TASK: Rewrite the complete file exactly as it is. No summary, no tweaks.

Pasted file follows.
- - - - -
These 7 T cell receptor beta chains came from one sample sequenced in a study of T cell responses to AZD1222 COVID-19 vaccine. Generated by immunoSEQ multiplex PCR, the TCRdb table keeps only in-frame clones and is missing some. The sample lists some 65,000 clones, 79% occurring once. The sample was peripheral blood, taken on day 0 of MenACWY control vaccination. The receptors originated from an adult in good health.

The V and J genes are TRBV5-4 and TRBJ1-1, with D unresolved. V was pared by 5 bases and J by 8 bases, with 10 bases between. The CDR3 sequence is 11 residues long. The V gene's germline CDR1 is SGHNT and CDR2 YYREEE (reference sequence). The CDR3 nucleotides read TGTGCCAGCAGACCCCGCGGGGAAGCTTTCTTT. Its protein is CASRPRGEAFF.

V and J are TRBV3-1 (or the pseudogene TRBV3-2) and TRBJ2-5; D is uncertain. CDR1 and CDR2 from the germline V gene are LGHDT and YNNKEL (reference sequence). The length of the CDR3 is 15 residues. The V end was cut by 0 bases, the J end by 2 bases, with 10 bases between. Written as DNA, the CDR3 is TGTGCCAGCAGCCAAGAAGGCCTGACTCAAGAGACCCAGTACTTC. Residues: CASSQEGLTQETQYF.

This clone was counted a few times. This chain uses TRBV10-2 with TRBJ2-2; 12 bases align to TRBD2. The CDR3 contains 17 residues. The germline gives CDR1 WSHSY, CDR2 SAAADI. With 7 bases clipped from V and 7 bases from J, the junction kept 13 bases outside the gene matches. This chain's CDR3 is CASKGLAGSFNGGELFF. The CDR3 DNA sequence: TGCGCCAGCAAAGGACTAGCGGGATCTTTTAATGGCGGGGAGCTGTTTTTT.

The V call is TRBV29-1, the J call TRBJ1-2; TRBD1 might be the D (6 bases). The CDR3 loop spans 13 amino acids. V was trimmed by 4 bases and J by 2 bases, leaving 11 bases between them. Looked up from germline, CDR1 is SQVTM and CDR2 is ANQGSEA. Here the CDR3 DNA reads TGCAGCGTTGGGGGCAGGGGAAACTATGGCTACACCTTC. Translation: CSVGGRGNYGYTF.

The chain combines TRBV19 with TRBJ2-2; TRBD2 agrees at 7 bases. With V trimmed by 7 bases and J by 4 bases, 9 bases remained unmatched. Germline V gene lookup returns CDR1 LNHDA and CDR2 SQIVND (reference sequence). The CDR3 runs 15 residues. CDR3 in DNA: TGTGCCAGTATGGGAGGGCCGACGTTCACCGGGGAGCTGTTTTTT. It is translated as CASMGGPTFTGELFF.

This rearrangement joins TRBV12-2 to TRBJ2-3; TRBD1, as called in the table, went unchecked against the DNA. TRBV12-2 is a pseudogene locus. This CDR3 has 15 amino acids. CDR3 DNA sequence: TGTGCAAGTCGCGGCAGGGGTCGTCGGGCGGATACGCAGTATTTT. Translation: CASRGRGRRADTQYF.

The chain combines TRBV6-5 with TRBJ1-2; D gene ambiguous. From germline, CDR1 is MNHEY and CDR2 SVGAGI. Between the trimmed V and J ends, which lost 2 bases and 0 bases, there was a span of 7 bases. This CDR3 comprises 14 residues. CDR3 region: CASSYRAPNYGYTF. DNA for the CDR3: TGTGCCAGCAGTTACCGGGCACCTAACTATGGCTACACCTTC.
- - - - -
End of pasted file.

These 7 T cell receptor beta chains came from one sample sequenced in a study of T cell responses to AZD1222 COVID-19 vaccine. Generated by immunoSEQ multiplex PCR, the TCRdb table keeps only in-frame clones and is missing some. The sample lists some 65,000 clones, 79% occurring once. The sample was peripheral blood, taken on day 0 of MenACWY control vaccination. The receptors originated from an adult in good health.

The V and J genes are TRBV5-4 and TRBJ1-1, with D unresolved. V was pared by 5 bases and J by 8 bases, with 10 bases between. The CDR3 sequence is 11 residues long. The V gene's germline CDR1 is SGHNT and CDR2 YYREEE (reference sequence). The CDR3 nucleotides read TGTGCCAGCAGACCCCGCGGGGAAGCTTTCTTT. Its protein is CASRPRGEAFF.

V and J are TRBV3-1 (or the pseudogene TRBV3-2) and TRBJ2-5; D is uncertain. CDR1 and CDR2 from the germline V gene are LGHDT and YNNKEL (reference sequence). The length of the CDR3 is 15 residues. The V end was cut by 0 bases, the J end by 2 bases, with 10 bases between. Written as DNA, the CDR3 is TGTGCCAGCAGCCAAGAAGGCCTGACTCAAGAGACCCAGTACTTC. Residues: CASSQEGLTQETQYF.

This clone was counted a few times. This chain uses TRBV10-2 with TRBJ2-2; 12 bases align to TRBD2. The CDR3 contains 17 residues. The germline gives CDR1 WSHSY, CDR2 SAAADI. With 7 bases clipped from V and 7 bases from J, the junction kept 13 bases outside the gene matches. This chain's CDR3 is CASKGLAGSFNGGELFF. The CDR3 DNA sequence: TGCGCCAGCAAAGGACTAGCGGGATCTTTTAATGGCGGGGAGCTGTTTTTT.

The V call is TRBV29-1, the J call TRBJ1-2; TRBD1 might be the D (6 bases). The CDR3 loop spans 13 amino acids. V was trimmed by 4 bases and J by 2 bases, leaving 11 bases between them. Looked up from germline, CDR1 is SQVTM and CDR2 is ANQGSEA. Here the CDR3 DNA reads TGCAGCGTTGGGGGCAGGGGAAACTATGGCTACACCTTC. Translation: CSVGGRGNYGYTF.

The chain combines TRBV19 with TRBJ2-2; TRBD2 agrees at 7 bases. With V trimmed by 7 bases and J by 4 bases, 9 bases remained unmatched. Germline V gene lookup returns CDR1 LNHDA and CDR2 SQIVND (reference sequence). The CDR3 runs 15 residues. CDR3 in DNA: TGTGCCAGTATGGGAGGGCCGACGTTCACCGGGGAGCTGTTTTTT. It is translated as CASMGGPTFTGELFF.

This rearrangement joins TRBV12-2 to TRBJ2-3; TRBD1, as called in the table, went unchecked against the DNA. TRBV12-2 is a pseudogene locus. This CDR3 has 15 amino acids. CDR3 DNA sequence: TGTGCAAGTCGCGGCAGGGGTCGTCGGGCGGATACGCAGTATTTT. Translation: CASRGRGRRADTQYF.

The chain combines TRBV6-5 with TRBJ1-2; D gene ambiguous. From germline, CDR1 is MNHEY and CDR2 SVGAGI. Between the trimmed V and J ends, which lost 2 bases and 0 bases, there was a span of 7 bases. This CDR3 comprises 14 residues. CDR3 region: CASSYRAPNYGYTF. DNA for the CDR3: TGTGCCAGCAGTTACCGGGCACCTAACTATGGCTACACCTTC.